Eid al-Fitr becomes vacation day for public schools in US city of Pittsburgh

Eid al-Fitr becomes vacation day for public schools in US city of Pittsburgh
2 min read
19 March, 2021
The Muslim festival of Eid al-Fitr will be a vacation in all schools in the US city of Pittsburgh, the local school district has announced.
Muslims mark Eid al-Fitr in Pittsburgh [Getty]
In a landmark move, the school district of the US city of Pittsburgh in Pennsylvania has announced that the Muslim holiday of Eid al-Fitr will be a vacation day for teachers and students throughout the city.

Pittsburgh Public Schools announced the decision while asking schools in the community to fill out a survey to choose the first day of the 2021-22 school year, following input from families.

“I think it’s the right thing to do for our Muslim families,” Terry Kennedy, vice president for the board said Wednesday evening, Pittsburgh Post-Gazette reported. “Certainly, they deserve to be able to observe their holy days without having to worry about what is going on with school.”

Kennedy also credited former school board candidate Ghada Makoshi for asking the district to make the holiday a vacation day, adding it is “a very positive addition to our calendar.”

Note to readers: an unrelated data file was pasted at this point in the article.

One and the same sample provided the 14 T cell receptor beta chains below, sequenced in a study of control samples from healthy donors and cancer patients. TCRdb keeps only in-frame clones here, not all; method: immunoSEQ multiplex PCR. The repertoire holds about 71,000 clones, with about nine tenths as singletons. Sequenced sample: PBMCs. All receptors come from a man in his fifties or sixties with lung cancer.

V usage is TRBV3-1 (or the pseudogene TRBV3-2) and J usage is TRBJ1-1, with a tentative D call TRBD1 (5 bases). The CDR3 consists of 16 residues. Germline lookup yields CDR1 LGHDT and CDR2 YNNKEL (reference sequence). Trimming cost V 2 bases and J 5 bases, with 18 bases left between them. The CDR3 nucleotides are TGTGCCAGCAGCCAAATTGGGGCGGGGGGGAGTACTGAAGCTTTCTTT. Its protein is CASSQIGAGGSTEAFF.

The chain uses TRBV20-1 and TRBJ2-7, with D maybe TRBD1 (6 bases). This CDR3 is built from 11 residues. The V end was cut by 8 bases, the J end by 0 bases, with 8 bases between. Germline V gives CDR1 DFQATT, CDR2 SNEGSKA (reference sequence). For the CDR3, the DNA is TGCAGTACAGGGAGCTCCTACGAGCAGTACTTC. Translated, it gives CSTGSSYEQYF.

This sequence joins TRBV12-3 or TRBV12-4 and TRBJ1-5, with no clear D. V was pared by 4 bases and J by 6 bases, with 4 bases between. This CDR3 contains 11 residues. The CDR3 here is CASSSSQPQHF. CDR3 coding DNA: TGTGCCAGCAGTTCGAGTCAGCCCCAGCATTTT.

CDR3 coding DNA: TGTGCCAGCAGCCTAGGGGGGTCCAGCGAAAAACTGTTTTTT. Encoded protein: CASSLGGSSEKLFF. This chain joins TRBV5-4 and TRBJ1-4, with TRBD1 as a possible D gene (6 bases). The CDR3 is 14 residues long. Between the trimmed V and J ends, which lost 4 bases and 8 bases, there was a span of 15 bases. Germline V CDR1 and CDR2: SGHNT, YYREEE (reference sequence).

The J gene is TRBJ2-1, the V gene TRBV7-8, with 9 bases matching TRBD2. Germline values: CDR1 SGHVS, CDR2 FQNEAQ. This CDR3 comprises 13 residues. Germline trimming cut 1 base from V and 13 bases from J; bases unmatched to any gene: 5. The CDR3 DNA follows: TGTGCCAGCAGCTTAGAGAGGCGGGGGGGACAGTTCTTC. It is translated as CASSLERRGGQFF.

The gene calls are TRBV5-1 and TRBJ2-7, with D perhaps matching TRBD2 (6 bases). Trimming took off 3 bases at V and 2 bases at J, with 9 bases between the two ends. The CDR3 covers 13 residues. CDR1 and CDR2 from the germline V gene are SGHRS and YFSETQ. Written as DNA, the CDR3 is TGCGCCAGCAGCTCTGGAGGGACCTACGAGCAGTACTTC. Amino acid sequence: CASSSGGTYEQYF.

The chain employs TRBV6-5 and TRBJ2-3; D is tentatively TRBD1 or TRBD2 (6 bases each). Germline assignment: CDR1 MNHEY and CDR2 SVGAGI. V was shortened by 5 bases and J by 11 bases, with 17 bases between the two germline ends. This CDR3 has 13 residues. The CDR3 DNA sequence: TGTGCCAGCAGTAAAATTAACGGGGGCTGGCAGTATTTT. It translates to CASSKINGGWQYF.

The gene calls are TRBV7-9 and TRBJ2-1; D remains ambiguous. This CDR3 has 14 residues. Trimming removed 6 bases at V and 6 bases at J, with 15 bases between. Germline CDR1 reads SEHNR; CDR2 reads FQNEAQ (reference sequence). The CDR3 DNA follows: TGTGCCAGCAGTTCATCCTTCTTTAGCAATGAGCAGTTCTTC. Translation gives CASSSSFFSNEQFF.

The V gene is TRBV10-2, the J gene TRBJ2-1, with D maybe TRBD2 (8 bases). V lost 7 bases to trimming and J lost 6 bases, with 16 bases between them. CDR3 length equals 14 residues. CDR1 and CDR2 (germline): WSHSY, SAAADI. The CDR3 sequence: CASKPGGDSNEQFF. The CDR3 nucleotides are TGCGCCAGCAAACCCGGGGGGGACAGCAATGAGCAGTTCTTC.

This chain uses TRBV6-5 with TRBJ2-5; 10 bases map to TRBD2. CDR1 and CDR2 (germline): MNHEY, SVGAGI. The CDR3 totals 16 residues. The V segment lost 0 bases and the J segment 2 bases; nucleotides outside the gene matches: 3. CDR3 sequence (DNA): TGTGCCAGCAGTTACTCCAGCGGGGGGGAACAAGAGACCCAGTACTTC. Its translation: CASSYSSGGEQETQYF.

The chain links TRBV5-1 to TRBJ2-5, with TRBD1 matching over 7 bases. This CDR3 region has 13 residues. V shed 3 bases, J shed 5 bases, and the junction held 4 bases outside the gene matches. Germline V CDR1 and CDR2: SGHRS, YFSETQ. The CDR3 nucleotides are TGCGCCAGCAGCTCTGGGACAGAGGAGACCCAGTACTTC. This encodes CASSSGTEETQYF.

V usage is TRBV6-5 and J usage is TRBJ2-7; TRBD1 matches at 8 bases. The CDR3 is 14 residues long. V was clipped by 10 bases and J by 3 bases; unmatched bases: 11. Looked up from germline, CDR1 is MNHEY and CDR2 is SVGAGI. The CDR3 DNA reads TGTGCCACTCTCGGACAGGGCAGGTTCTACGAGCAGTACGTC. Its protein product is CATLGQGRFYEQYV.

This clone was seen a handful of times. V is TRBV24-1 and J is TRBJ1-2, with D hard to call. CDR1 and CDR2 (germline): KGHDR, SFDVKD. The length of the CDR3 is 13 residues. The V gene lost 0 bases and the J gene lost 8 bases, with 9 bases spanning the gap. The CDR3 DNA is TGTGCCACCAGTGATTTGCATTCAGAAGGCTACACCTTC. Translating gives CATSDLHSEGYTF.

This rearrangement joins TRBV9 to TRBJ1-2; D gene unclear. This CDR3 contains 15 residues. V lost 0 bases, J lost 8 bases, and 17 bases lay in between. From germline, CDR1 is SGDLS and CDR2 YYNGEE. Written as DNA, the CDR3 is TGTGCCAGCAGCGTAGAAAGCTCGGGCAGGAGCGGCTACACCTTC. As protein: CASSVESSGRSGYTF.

Eid al-Fitr is a major three-day holiday in the Islamic calendar, falling at the end of Ramadan. It translates as “Festival of Breaking Fast,” as Muslims spend the month of Ramadan fasting during the daylight hours.

Observers usually mark the event with mass morning prayers, visiting family and friends, and gatherings in public spaces. However Saud Arabia and Egypt’s top Islamic institutions encouraged people to stay at home last year, due to the coronavirus pandemic.

The Council on American-Islamic Relations praised the district’s recognition of the holiday.

“We welcome this decision to recognize Eid al-Fitr within the Pittsburgh Public Schools’ calendar,” Christine Mohamed, CAIR’s executive director, said in a statement.

“It’s a necessary step and we appreciate the school district’s attentiveness to the diversity of its students and families in our community. We hope other school districts … surrounding Pittsburgh follow suit.”

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